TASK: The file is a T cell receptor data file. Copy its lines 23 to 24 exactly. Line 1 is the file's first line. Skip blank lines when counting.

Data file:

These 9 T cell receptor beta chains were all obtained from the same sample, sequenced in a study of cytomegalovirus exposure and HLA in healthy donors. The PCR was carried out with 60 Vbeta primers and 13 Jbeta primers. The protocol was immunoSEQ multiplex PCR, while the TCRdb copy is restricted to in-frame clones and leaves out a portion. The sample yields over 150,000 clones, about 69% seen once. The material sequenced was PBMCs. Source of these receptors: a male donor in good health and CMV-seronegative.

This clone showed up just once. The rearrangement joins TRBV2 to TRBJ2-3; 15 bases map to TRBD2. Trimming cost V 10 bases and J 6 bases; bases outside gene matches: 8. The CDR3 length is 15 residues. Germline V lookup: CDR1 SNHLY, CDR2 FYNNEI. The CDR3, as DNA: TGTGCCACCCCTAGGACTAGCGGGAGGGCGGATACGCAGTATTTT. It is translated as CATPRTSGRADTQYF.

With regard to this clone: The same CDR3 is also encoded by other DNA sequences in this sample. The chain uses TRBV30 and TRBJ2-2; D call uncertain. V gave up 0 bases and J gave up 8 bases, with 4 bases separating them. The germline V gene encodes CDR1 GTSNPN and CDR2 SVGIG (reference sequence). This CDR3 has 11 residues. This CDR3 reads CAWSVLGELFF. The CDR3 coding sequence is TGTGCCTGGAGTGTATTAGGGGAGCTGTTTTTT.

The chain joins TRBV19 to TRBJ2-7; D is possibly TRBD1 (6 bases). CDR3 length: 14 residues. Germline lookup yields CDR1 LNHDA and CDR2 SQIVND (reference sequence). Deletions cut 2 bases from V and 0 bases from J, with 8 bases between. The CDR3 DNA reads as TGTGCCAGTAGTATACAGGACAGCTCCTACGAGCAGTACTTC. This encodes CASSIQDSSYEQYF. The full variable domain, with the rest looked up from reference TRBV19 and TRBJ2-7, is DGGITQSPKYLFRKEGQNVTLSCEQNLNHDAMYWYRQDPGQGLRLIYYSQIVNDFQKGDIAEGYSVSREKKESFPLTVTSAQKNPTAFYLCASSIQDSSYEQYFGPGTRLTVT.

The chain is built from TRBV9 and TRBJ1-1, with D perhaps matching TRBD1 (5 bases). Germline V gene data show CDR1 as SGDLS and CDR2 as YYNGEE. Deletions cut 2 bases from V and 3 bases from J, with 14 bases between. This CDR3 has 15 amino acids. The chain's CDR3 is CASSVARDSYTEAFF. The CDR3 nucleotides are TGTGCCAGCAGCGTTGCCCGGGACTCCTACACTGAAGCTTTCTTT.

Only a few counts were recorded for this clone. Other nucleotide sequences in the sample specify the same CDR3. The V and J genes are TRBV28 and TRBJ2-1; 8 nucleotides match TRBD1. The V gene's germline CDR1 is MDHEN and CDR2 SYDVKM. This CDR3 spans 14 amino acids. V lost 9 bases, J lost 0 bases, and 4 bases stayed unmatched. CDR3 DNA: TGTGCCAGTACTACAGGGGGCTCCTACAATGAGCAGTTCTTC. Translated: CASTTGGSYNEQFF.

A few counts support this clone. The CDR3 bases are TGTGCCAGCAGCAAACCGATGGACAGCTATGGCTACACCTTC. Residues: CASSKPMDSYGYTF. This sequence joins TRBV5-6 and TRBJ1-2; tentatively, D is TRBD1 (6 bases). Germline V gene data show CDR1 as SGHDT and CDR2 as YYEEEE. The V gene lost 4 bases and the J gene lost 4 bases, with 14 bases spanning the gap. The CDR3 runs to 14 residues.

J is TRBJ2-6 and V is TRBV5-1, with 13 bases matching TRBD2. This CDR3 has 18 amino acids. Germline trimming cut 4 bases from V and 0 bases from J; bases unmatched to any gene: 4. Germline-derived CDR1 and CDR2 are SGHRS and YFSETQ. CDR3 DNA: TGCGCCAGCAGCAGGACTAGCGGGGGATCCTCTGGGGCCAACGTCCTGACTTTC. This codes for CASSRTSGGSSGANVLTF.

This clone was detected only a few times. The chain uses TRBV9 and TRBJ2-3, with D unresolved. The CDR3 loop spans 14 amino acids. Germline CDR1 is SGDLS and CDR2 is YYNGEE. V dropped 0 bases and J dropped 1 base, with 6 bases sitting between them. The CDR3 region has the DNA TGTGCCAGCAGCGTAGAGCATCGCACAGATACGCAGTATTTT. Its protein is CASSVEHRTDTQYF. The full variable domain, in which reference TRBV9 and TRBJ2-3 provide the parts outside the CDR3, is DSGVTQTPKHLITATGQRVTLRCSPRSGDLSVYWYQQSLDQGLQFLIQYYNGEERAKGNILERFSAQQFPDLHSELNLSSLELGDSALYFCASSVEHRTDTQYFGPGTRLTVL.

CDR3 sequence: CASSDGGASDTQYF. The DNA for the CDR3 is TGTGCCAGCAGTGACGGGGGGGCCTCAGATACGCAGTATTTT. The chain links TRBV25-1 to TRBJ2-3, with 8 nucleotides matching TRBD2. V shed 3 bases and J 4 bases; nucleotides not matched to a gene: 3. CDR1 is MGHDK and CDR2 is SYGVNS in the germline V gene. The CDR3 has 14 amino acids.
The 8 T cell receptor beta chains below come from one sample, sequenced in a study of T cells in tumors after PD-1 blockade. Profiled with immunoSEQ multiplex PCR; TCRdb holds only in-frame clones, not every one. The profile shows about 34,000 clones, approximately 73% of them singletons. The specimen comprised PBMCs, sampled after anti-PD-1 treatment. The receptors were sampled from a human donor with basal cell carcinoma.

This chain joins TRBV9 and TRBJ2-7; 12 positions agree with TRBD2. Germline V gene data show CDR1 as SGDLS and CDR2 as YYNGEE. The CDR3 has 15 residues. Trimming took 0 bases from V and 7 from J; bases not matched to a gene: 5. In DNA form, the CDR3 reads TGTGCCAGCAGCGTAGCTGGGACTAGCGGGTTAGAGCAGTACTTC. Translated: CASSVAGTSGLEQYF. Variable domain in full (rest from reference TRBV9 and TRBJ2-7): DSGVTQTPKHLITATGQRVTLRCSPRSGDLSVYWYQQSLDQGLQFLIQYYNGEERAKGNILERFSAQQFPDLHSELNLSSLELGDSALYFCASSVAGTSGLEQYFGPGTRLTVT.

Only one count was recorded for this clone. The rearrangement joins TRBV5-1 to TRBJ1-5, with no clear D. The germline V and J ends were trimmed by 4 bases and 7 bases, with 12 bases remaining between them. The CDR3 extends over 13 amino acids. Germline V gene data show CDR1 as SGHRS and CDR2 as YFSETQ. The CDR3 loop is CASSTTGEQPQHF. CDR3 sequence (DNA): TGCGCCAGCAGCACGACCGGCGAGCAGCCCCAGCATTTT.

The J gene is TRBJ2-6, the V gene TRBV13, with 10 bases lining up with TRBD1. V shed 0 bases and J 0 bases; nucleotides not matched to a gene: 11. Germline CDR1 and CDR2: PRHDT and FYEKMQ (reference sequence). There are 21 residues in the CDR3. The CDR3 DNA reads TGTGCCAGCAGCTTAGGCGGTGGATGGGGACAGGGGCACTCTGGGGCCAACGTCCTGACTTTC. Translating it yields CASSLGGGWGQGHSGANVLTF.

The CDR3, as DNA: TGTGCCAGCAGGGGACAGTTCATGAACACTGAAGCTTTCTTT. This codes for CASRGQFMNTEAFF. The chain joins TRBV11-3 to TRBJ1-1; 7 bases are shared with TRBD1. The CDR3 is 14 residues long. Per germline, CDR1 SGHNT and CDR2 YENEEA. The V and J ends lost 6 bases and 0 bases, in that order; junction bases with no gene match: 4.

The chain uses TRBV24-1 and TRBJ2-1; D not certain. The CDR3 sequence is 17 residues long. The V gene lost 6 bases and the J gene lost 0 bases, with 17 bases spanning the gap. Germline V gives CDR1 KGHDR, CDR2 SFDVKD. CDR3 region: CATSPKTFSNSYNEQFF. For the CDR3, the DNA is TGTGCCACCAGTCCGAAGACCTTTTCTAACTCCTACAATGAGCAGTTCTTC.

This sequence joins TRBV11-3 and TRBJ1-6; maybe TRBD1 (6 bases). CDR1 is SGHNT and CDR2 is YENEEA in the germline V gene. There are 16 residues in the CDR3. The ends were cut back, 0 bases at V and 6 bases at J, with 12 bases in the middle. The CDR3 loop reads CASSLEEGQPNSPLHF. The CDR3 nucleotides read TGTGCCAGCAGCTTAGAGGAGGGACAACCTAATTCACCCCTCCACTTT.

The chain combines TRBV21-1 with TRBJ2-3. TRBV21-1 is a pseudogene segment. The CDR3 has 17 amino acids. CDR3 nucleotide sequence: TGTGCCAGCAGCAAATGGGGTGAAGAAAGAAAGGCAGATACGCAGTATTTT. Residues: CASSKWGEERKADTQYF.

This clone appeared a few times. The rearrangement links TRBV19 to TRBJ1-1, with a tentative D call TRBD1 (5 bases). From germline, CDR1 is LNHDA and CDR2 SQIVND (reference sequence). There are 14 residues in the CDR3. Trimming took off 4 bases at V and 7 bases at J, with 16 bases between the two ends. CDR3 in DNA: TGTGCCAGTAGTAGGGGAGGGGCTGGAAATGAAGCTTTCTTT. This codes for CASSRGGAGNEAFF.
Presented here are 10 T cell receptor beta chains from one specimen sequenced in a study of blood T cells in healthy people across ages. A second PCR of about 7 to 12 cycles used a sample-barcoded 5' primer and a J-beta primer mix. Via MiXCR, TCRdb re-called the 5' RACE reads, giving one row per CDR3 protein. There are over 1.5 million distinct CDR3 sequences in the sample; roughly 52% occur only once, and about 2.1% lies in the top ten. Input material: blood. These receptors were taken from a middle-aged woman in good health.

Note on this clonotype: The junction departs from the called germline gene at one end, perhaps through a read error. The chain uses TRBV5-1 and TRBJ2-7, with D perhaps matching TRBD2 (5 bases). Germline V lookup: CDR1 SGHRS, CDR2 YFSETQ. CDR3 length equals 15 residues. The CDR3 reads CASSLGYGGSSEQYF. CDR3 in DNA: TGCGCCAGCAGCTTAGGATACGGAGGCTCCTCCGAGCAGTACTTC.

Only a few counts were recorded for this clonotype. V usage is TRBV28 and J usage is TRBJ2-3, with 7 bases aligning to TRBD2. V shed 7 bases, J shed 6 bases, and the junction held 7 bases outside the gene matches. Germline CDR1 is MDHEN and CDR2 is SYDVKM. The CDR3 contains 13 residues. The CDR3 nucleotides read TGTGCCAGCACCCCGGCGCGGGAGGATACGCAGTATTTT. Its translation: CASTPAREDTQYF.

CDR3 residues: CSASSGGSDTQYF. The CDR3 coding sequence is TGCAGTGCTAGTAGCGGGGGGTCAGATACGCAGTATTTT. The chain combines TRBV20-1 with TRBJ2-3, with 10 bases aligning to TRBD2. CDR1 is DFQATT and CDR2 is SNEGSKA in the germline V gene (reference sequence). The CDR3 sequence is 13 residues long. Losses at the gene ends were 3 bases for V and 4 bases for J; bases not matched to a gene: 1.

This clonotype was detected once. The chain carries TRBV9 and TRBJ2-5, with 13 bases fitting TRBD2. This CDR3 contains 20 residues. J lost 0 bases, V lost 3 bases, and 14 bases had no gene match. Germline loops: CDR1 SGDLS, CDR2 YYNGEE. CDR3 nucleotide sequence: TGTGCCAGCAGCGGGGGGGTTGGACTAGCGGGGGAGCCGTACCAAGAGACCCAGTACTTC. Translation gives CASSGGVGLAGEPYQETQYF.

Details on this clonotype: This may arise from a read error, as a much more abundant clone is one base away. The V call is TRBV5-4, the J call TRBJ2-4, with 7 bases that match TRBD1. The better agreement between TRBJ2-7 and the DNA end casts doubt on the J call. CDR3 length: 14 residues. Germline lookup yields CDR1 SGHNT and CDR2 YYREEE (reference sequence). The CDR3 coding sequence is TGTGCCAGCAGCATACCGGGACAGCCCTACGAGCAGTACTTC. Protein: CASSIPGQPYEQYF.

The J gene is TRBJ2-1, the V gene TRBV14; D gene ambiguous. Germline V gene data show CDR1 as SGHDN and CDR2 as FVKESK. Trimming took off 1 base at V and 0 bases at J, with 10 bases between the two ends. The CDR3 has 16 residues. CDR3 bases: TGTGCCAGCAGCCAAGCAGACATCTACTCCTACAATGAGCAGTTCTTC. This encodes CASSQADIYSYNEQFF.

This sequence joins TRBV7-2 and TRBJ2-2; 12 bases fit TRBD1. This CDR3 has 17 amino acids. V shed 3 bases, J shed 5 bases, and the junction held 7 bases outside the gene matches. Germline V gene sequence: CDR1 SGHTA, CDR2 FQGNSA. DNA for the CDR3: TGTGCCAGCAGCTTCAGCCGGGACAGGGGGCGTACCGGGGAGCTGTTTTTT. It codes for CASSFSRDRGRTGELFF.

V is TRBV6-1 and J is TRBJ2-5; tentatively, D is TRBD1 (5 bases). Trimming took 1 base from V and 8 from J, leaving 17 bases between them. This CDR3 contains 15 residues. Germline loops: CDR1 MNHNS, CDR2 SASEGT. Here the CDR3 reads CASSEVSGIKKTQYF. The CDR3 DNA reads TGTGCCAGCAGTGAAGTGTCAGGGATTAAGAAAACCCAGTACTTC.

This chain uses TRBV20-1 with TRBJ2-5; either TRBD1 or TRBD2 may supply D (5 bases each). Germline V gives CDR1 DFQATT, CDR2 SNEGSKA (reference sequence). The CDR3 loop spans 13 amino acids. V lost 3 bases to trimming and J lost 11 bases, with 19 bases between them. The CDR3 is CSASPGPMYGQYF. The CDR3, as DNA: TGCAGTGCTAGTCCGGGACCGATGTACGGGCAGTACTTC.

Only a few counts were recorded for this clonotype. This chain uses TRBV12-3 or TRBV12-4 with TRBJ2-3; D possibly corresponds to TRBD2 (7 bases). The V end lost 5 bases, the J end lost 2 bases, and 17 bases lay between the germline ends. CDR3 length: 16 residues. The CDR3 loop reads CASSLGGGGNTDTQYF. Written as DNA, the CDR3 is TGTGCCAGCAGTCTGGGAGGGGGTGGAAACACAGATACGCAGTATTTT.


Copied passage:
CDR3 residues: CSASSGGSDTQYF. The CDR3 coding sequence is TGCAGTGCTAGTAGCGGGGGGTCAGATACGCAGTATTTT. The chain combines TRBV20-1 with TRBJ2-3, with 10 bases aligning to TRBD2. CDR1 is DFQATT and CDR2 is SNEGSKA in the germline V gene (reference sequence). The CDR3 sequence is 13 residues long. Losses at the gene ends were 3 bases for V and 4 bases for J; bases not matched to a gene: 1.

This clonotype was detected once. The chain carries TRBV9 and TRBJ2-5, with 13 bases fitting TRBD2. This CDR3 contains 20 residues. J lost 0 bases, V lost 3 bases, and 14 bases had no gene match. Germline loops: CDR1 SGDLS, CDR2 YYNGEE. CDR3 nucleotide sequence: TGTGCCAGCAGCGGGGGGGTTGGACTAGCGGGGGAGCCGTACCAAGAGACCCAGTACTTC. Translation gives CASSGGVGLAGEPYQETQYF.